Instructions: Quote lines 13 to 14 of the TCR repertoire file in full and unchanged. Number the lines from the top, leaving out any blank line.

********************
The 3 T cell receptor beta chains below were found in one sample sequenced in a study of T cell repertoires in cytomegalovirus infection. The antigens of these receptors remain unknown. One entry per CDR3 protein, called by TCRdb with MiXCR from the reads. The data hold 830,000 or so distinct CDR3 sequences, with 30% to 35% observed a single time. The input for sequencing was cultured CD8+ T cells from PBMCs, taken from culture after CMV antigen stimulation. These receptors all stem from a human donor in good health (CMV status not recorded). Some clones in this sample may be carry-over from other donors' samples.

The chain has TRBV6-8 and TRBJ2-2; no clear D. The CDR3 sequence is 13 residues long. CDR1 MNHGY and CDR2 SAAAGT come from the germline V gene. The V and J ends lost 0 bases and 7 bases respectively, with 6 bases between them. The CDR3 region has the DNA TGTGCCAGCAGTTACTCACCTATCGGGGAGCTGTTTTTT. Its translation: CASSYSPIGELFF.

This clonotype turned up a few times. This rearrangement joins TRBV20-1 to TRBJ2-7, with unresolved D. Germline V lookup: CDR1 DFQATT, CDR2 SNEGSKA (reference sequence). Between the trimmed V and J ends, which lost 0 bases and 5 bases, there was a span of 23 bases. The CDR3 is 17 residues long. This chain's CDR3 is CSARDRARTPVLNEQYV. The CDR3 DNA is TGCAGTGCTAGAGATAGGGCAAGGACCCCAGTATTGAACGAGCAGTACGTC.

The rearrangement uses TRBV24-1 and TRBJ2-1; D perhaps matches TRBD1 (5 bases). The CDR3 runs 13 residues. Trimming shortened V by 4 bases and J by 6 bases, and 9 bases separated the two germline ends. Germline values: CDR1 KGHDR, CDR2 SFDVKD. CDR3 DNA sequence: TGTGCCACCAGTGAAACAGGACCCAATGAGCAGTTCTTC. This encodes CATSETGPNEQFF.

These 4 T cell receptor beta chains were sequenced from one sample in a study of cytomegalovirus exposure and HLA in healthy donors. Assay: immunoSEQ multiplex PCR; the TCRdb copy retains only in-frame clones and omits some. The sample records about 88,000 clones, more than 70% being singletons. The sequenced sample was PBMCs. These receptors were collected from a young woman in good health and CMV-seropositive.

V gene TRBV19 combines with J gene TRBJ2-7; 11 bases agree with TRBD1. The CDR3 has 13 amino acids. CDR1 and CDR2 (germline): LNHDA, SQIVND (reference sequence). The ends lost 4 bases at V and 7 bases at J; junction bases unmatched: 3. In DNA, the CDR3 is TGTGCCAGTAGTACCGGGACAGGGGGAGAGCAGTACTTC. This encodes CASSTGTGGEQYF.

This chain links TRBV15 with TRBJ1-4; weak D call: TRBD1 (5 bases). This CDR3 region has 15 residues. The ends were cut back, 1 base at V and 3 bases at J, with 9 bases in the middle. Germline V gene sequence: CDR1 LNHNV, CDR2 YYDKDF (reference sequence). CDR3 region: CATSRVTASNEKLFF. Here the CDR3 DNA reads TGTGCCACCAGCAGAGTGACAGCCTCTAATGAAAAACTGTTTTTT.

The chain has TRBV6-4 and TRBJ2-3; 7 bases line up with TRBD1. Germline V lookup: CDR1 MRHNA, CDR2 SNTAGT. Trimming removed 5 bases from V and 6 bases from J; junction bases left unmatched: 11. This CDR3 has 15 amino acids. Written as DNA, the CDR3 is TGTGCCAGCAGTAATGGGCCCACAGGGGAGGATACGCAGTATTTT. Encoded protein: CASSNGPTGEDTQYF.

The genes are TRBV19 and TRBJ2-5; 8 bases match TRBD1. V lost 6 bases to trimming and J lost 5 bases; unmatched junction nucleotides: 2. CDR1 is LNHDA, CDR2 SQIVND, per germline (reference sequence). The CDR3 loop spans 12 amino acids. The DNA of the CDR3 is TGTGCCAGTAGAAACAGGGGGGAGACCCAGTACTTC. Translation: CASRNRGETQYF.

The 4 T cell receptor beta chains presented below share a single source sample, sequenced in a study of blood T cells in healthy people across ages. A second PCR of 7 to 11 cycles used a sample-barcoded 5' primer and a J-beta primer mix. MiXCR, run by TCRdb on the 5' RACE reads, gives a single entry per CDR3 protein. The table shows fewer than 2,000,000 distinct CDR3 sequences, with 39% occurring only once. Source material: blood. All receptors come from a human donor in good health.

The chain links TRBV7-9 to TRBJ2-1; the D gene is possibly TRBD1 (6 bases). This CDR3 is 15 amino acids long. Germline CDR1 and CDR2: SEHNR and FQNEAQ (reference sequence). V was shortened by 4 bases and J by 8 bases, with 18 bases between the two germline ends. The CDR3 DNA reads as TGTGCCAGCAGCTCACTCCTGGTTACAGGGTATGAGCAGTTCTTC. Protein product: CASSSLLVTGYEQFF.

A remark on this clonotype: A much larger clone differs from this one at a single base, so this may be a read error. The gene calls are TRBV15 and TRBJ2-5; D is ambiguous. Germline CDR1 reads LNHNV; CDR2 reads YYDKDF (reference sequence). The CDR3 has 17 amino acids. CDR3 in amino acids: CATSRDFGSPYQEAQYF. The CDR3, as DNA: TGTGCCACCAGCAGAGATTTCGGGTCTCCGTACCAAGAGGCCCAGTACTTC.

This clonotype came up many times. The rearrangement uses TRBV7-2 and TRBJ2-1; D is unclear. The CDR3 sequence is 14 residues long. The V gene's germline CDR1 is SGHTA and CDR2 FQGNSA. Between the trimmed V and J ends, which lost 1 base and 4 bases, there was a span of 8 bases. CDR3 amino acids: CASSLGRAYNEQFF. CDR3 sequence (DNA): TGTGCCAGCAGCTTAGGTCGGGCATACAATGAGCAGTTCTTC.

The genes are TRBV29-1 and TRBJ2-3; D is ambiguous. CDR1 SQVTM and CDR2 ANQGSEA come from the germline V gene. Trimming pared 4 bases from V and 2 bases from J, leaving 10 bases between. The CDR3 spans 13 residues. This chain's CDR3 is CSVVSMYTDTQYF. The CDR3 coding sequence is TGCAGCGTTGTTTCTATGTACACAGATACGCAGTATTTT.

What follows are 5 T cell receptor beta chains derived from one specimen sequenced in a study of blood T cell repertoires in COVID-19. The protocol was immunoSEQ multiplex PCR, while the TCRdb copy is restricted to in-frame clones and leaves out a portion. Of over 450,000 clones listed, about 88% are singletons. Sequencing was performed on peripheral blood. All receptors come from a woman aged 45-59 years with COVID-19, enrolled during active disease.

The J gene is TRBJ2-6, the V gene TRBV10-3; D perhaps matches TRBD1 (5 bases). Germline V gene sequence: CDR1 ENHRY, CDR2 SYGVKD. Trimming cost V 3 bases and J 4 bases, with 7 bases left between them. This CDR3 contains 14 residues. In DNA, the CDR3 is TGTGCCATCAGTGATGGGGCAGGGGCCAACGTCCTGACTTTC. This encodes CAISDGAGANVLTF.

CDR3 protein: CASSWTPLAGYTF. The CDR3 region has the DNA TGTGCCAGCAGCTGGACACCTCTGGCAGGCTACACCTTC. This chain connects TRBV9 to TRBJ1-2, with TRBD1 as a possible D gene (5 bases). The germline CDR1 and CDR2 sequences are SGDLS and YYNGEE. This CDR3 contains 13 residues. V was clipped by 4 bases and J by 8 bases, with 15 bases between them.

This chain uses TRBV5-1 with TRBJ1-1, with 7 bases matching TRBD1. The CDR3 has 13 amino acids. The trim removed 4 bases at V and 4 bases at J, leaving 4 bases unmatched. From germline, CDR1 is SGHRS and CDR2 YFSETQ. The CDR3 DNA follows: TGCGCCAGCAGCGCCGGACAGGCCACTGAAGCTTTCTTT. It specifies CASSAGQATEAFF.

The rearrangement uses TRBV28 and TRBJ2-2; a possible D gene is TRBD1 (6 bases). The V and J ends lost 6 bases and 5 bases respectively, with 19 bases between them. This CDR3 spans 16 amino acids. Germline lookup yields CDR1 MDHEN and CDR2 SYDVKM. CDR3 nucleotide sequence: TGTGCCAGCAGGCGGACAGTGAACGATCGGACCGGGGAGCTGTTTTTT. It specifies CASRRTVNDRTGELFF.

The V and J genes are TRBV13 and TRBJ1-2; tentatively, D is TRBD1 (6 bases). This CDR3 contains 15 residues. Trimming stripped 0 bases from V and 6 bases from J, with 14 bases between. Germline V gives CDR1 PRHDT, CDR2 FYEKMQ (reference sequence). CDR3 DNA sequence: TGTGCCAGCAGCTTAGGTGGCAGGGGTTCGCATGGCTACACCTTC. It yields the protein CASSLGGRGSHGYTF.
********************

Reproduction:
This clonotype came up many times. The rearrangement uses TRBV7-2 and TRBJ2-1; D is unclear. The CDR3 sequence is 14 residues long. The V gene's germline CDR1 is SGHTA and CDR2 FQGNSA. Between the trimmed V and J ends, which lost 1 base and 4 bases, there was a span of 8 bases. CDR3 amino acids: CASSLGRAYNEQFF. CDR3 sequence (DNA): TGTGCCAGCAGCTTAGGTCGGGCATACAATGAGCAGTTCTTC.

The genes are TRBV29-1 and TRBJ2-3; D is ambiguous. CDR1 SQVTM and CDR2 ANQGSEA come from the germline V gene. Trimming pared 4 bases from V and 2 bases from J, leaving 10 bases between. The CDR3 spans 13 residues. This chain's CDR3 is CSVVSMYTDTQYF. The CDR3 coding sequence is TGCAGCGTTGTTTCTATGTACACAGATACGCAGTATTTT.